Egon Schiele has been called the artist who loved vaginas. This is undoubtably true. But it seems that he adored more than just female genitalia, his drawings and paintings show his love of many other parts of women’s bodies: eyes,
arms, breasts and buttocks - often partially clad in dresses and stockings.
Schiele was born in Lower Austria in 1890. A protégé of Gustav Klimt, he became a major figurative painter of the early 20th century. He started to study art in Vienna when he was 16 years old – during the same period and in the
same place where Freud promulgated his revolutionary insights about sexuality, which he proclaimed the pervasive basis of human existence.
During his life, the artist, whose vision of sexuality was far ahead of his contemporaries, was even imprisoned for his dissolute lifestyle and his drawings, which were considered pornographic. Fortunately, prison didn’t cure him;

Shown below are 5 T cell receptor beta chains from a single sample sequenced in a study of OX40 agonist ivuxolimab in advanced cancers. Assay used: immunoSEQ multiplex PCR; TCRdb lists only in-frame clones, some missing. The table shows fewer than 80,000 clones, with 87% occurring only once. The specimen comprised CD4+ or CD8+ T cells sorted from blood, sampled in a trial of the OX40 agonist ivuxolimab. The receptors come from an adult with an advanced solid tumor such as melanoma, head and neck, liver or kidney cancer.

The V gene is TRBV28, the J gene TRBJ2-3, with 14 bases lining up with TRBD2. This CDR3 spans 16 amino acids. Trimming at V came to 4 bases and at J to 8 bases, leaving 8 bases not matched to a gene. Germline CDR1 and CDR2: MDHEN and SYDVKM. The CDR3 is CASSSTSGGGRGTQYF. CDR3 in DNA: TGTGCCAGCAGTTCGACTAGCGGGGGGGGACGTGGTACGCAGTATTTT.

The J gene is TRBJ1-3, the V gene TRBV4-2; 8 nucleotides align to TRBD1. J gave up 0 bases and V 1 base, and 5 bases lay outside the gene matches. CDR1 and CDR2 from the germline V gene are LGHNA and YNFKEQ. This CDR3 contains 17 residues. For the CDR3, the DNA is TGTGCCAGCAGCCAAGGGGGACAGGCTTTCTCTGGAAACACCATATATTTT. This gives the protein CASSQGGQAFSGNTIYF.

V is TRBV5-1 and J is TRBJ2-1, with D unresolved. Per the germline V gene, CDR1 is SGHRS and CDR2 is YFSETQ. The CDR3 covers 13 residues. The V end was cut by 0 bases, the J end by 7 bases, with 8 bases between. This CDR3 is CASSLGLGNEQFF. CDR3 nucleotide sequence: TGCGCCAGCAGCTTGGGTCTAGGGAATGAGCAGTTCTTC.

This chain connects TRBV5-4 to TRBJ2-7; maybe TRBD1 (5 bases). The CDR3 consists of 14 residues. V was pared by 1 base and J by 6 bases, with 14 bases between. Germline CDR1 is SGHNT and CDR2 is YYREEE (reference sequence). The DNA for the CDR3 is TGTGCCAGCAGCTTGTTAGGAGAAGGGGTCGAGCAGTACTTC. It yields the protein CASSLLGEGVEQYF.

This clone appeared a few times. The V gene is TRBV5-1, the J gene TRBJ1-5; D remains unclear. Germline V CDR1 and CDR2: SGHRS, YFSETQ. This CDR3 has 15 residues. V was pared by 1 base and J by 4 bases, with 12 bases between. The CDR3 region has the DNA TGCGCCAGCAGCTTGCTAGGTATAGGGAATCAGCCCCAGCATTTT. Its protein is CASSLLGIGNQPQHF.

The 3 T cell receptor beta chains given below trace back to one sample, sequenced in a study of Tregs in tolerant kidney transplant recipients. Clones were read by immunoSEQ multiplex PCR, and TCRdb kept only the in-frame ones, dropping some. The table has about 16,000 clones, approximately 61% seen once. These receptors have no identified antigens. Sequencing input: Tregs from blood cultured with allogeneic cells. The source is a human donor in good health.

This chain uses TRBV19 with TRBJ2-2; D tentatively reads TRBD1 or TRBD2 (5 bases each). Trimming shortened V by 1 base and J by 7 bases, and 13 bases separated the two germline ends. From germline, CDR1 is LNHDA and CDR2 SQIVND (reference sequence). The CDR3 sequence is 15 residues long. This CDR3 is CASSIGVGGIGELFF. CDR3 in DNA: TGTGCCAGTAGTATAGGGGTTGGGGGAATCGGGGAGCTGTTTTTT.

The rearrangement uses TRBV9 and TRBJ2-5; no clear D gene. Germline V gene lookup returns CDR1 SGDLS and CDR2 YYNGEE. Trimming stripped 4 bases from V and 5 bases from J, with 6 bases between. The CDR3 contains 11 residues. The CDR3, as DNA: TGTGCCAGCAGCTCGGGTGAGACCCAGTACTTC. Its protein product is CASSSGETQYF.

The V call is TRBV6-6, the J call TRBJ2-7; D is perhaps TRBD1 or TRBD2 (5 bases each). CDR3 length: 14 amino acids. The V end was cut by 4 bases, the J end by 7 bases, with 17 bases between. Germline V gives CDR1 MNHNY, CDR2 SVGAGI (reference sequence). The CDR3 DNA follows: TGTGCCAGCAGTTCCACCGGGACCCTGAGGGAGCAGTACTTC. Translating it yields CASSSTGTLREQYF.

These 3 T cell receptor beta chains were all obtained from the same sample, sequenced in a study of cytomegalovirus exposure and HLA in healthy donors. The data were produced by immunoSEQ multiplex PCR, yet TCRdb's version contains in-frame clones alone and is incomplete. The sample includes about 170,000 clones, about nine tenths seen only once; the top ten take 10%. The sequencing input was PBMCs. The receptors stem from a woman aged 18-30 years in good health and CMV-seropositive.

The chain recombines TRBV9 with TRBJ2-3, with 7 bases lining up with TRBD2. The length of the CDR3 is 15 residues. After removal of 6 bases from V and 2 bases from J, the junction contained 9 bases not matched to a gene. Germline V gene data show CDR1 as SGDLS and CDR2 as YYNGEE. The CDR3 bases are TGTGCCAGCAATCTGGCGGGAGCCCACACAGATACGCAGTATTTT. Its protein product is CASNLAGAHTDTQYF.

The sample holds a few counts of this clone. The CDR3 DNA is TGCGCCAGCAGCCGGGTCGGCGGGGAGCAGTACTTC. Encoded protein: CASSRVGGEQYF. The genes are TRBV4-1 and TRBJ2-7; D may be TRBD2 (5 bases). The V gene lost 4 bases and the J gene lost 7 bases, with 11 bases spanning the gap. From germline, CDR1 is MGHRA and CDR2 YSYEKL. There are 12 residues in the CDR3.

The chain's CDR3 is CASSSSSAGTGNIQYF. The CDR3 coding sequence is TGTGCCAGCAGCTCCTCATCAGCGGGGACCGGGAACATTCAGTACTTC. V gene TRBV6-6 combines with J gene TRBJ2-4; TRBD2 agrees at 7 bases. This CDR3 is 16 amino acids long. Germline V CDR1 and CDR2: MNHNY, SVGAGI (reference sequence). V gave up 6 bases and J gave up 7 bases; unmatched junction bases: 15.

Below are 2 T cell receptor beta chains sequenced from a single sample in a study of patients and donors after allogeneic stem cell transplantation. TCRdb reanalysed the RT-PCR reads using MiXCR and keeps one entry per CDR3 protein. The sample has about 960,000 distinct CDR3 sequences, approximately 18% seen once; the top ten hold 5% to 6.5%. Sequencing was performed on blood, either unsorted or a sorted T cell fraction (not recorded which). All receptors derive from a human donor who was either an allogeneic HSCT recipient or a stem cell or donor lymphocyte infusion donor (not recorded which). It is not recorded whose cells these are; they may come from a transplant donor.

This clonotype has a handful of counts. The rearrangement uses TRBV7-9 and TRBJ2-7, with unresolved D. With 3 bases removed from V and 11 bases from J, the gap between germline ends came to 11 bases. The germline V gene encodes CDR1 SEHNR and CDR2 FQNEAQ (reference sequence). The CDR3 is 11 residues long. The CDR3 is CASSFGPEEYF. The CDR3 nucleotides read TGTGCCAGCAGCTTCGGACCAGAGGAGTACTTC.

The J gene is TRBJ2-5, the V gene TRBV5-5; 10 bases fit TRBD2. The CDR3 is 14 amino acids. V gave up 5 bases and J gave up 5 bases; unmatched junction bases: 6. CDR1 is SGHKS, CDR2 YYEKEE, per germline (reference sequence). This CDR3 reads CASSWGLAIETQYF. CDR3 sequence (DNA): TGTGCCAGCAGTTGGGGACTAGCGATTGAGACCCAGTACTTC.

on the contrary, it made him more obscene.
Schiele’s works have a unique ability to provoke and intrigue. His perception of the female body is pushed to the extreme, causing a most proximate corporal awareness. Schiele did not objectify women, he was delighted by their rough
unembellished corporeality. The twisted shapes of bodies he depicted are meant to be vivid, not frozen in objectively sexy poses.
EGON SCHIELE, NUDE ON HER STOMACH, 1917
BLACK CHALK AND OPAQUE COLOUR ON JAPANESE PAPER ALBERTINA, VIENNA
EGON SCHIELE, SEATED WOMAN IN VIOLET STOCKINGS, 1917